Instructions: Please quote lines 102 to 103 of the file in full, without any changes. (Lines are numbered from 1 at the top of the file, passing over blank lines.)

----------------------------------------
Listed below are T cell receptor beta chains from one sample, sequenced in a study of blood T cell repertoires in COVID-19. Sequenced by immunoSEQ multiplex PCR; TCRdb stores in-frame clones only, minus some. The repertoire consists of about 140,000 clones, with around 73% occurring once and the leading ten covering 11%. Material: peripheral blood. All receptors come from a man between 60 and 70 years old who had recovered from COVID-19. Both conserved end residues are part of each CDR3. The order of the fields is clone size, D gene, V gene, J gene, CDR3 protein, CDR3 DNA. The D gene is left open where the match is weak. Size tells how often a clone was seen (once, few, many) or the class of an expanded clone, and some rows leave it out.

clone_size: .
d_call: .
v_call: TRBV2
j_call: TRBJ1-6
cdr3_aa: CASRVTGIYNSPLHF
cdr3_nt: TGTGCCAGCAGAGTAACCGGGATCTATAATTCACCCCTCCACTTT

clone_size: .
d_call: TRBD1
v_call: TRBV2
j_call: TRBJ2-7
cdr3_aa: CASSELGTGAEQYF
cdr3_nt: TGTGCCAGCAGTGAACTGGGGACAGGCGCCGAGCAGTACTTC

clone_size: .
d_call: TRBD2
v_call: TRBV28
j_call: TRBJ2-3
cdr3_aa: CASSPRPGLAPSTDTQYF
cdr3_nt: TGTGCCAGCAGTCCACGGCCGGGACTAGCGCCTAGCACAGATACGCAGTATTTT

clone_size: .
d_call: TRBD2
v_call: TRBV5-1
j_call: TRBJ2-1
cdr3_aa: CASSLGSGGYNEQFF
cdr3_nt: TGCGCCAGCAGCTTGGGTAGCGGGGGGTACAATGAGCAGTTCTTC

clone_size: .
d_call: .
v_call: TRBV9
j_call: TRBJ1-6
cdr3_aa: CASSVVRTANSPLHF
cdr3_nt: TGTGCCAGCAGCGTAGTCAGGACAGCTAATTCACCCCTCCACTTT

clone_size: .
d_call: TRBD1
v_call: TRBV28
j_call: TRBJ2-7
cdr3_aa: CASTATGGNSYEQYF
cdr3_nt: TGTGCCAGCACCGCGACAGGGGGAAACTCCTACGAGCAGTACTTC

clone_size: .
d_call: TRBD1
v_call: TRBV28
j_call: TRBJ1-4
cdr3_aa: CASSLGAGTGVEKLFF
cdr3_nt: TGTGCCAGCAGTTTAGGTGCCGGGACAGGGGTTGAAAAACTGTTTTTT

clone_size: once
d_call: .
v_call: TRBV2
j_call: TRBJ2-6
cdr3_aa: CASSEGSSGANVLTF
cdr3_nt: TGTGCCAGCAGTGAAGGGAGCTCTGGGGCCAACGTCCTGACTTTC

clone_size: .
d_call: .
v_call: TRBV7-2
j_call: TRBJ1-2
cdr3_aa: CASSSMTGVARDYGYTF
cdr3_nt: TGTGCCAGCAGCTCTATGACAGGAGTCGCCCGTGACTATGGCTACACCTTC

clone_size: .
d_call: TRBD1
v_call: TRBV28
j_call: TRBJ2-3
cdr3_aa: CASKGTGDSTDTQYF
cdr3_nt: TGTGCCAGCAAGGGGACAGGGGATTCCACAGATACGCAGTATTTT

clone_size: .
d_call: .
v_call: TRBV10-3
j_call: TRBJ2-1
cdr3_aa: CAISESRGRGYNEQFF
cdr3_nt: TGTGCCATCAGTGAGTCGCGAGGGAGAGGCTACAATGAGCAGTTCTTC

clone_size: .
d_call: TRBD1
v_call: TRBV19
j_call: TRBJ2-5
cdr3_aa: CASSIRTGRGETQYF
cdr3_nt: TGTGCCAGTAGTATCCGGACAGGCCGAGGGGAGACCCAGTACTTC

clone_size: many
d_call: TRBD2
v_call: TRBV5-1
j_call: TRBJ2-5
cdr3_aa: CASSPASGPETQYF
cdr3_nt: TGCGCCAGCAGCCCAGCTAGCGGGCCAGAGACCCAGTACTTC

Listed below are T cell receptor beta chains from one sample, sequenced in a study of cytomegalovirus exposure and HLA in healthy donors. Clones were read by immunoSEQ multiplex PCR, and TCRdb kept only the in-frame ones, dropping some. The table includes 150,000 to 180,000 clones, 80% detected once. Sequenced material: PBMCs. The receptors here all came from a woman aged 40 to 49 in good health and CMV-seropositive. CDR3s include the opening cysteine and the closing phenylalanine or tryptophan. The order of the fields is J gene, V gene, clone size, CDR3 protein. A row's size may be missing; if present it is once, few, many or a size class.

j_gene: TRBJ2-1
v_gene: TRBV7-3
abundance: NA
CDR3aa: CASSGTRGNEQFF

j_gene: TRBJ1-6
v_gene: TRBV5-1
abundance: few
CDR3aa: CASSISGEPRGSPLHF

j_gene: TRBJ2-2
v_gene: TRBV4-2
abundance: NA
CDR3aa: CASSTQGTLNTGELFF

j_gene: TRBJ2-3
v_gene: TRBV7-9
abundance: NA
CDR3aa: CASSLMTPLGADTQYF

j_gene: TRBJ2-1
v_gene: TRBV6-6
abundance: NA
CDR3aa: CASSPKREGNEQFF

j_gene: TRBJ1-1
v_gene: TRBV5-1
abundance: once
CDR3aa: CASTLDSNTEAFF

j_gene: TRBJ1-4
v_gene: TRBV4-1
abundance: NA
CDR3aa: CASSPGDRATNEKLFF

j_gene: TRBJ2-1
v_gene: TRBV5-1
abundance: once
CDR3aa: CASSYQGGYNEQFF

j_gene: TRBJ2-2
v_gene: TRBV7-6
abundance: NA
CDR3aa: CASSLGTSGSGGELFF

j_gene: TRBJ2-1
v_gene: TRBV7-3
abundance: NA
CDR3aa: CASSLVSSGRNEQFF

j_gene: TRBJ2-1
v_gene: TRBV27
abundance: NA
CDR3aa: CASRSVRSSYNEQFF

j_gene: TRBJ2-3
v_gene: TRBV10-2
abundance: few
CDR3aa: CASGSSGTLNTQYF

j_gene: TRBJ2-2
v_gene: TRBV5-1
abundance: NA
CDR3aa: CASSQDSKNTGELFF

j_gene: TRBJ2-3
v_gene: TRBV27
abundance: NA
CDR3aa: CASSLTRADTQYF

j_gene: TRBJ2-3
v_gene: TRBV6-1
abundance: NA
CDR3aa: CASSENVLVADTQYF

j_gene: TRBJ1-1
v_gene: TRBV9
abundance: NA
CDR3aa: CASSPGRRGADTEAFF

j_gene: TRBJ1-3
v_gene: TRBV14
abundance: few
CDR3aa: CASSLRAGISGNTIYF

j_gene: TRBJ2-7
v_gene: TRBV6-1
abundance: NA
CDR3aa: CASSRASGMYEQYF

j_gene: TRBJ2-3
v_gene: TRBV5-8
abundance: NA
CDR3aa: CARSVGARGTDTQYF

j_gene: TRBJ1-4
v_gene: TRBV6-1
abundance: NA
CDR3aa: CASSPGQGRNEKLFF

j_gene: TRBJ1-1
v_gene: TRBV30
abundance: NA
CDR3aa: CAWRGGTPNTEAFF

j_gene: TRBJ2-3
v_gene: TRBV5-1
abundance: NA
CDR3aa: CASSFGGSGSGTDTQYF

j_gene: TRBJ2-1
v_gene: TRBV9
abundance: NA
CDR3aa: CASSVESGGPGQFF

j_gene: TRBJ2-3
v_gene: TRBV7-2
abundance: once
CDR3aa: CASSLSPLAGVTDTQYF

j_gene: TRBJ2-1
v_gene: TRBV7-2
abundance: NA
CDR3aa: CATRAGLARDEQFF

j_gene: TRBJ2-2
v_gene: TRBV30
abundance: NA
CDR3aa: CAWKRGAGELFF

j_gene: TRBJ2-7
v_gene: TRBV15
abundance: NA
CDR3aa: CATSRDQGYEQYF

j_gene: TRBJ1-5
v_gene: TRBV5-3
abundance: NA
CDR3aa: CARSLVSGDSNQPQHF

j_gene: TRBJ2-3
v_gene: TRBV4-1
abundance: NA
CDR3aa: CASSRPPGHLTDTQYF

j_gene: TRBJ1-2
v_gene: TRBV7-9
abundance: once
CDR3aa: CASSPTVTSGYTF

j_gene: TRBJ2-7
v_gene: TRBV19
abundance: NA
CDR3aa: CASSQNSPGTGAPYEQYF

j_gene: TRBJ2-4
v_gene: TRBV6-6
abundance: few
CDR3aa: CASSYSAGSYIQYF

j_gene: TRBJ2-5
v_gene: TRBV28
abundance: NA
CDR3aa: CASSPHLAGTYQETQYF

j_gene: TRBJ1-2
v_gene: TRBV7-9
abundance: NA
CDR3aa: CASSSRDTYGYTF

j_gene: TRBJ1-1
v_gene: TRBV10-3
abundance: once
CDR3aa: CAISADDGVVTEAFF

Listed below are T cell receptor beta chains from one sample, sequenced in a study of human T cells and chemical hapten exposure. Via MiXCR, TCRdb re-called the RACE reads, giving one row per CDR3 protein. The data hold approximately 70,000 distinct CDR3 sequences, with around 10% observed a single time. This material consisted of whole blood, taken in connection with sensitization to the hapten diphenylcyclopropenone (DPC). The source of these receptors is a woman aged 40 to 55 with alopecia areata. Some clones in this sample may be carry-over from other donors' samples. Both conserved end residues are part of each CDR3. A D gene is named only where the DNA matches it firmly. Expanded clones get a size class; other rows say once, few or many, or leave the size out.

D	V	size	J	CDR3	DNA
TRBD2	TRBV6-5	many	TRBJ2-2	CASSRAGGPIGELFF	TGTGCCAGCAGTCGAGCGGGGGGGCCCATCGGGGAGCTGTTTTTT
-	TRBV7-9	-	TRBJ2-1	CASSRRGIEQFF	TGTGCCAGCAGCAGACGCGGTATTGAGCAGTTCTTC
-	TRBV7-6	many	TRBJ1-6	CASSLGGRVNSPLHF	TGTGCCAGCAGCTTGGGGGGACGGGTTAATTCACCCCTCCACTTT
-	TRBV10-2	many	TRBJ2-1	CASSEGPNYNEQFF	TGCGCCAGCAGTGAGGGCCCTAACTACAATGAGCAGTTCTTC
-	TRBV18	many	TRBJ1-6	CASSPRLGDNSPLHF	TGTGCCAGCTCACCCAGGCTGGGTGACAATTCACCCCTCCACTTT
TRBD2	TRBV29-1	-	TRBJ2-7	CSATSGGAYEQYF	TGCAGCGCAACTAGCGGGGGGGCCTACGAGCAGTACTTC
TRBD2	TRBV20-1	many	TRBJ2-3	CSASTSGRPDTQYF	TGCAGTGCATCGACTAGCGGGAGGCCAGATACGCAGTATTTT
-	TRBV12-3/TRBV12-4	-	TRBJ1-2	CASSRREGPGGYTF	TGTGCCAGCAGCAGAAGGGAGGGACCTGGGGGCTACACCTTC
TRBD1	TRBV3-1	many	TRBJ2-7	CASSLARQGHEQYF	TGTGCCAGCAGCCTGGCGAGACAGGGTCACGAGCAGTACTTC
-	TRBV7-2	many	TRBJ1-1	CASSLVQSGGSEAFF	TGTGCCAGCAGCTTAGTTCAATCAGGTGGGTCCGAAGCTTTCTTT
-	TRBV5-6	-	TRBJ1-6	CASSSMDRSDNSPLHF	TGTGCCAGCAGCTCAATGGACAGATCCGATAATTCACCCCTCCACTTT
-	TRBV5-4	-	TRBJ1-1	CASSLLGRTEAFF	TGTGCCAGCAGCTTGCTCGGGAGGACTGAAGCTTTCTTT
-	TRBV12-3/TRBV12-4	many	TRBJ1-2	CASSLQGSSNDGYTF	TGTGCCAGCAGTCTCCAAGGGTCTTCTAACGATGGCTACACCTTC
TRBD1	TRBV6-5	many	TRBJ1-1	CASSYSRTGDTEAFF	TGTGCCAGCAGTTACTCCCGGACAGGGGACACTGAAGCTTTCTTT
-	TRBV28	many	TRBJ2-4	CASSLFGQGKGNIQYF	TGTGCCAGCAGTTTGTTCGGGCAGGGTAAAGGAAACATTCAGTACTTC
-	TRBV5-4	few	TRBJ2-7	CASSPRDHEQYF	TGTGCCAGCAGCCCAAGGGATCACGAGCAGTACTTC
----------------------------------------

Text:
v_gene: TRBV5-1
abundance: once